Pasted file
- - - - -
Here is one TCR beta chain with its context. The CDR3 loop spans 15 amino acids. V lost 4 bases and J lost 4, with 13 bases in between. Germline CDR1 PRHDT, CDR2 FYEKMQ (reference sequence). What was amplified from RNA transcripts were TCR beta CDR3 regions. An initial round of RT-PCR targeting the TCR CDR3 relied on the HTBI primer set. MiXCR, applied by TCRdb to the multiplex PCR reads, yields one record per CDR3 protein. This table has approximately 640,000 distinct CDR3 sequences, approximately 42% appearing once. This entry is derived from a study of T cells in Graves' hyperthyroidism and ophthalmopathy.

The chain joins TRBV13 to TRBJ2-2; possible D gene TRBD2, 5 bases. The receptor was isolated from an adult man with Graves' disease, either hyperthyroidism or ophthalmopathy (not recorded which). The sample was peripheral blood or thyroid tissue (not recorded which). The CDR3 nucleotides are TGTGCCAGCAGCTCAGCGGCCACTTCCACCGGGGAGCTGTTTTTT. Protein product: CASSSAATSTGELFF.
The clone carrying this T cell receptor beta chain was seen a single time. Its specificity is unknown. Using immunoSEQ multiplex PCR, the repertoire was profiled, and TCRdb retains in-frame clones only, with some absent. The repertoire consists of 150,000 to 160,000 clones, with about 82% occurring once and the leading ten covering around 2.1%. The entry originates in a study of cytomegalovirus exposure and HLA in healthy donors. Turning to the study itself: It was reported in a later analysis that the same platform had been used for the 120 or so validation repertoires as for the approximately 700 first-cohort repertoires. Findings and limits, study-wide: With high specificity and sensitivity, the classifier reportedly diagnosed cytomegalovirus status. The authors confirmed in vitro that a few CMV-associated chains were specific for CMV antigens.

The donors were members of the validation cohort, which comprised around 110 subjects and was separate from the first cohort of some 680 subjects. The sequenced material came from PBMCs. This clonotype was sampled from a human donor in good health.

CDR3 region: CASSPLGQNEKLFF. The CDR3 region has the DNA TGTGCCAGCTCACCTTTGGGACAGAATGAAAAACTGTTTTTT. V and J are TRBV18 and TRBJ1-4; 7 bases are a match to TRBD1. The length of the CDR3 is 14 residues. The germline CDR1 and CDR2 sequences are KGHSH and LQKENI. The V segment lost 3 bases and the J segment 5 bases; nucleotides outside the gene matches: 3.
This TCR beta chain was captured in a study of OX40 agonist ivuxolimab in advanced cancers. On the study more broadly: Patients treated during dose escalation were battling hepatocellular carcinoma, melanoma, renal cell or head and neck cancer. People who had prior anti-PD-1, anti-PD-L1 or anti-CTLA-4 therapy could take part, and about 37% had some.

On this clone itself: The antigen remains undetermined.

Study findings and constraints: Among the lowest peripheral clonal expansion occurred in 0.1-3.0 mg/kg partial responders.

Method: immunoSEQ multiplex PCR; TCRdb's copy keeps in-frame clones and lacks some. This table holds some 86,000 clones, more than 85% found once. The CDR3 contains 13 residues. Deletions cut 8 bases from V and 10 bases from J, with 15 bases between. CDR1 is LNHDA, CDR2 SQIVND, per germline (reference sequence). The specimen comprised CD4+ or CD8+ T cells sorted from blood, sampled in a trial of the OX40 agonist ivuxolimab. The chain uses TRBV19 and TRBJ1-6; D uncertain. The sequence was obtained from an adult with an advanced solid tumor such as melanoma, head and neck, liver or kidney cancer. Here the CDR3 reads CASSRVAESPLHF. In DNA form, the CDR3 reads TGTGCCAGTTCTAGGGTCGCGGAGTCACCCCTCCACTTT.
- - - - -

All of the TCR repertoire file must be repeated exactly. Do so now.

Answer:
Here is one TCR beta chain with its context. The CDR3 loop spans 15 amino acids. V lost 4 bases and J lost 4, with 13 bases in between. Germline CDR1 PRHDT, CDR2 FYEKMQ (reference sequence). What was amplified from RNA transcripts were TCR beta CDR3 regions. An initial round of RT-PCR targeting the TCR CDR3 relied on the HTBI primer set. MiXCR, applied by TCRdb to the multiplex PCR reads, yields one record per CDR3 protein. This table has approximately 640,000 distinct CDR3 sequences, approximately 42% appearing once. This entry is derived from a study of T cells in Graves' hyperthyroidism and ophthalmopathy.

The chain joins TRBV13 to TRBJ2-2; possible D gene TRBD2, 5 bases. The receptor was isolated from an adult man with Graves' disease, either hyperthyroidism or ophthalmopathy (not recorded which). The sample was peripheral blood or thyroid tissue (not recorded which). The CDR3 nucleotides are TGTGCCAGCAGCTCAGCGGCCACTTCCACCGGGGAGCTGTTTTTT. Protein product: CASSSAATSTGELFF.
The clone carrying this T cell receptor beta chain was seen a single time. Its specificity is unknown. Using immunoSEQ multiplex PCR, the repertoire was profiled, and TCRdb retains in-frame clones only, with some absent. The repertoire consists of 150,000 to 160,000 clones, with about 82% occurring once and the leading ten covering around 2.1%. The entry originates in a study of cytomegalovirus exposure and HLA in healthy donors. Turning to the study itself: It was reported in a later analysis that the same platform had been used for the 120 or so validation repertoires as for the approximately 700 first-cohort repertoires. Findings and limits, study-wide: With high specificity and sensitivity, the classifier reportedly diagnosed cytomegalovirus status. The authors confirmed in vitro that a few CMV-associated chains were specific for CMV antigens.

The donors were members of the validation cohort, which comprised around 110 subjects and was separate from the first cohort of some 680 subjects. The sequenced material came from PBMCs. This clonotype was sampled from a human donor in good health.

CDR3 region: CASSPLGQNEKLFF. The CDR3 region has the DNA TGTGCCAGCTCACCTTTGGGACAGAATGAAAAACTGTTTTTT. V and J are TRBV18 and TRBJ1-4; 7 bases are a match to TRBD1. The length of the CDR3 is 14 residues. The germline CDR1 and CDR2 sequences are KGHSH and LQKENI. The V segment lost 3 bases and the J segment 5 bases; nucleotides outside the gene matches: 3.
This TCR beta chain was captured in a study of OX40 agonist ivuxolimab in advanced cancers. On the study more broadly: Patients treated during dose escalation were battling hepatocellular carcinoma, melanoma, renal cell or head and neck cancer. People who had prior anti-PD-1, anti-PD-L1 or anti-CTLA-4 therapy could take part, and about 37% had some.

On this clone itself: The antigen remains undetermined.

Study findings and constraints: Among the lowest peripheral clonal expansion occurred in 0.1-3.0 mg/kg partial responders.

Method: immunoSEQ multiplex PCR; TCRdb's copy keeps in-frame clones and lacks some. This table holds some 86,000 clones, more than 85% found once. The CDR3 contains 13 residues. Deletions cut 8 bases from V and 10 bases from J, with 15 bases between. CDR1 is LNHDA, CDR2 SQIVND, per germline (reference sequence). The specimen comprised CD4+ or CD8+ T cells sorted from blood, sampled in a trial of the OX40 agonist ivuxolimab. The chain uses TRBV19 and TRBJ1-6; D uncertain. The sequence was obtained from an adult with an advanced solid tumor such as melanoma, head and neck, liver or kidney cancer. Here the CDR3 reads CASSRVAESPLHF. In DNA form, the CDR3 reads TGTGCCAGTTCTAGGGTCGCGGAGTCACCCCTCCACTTT.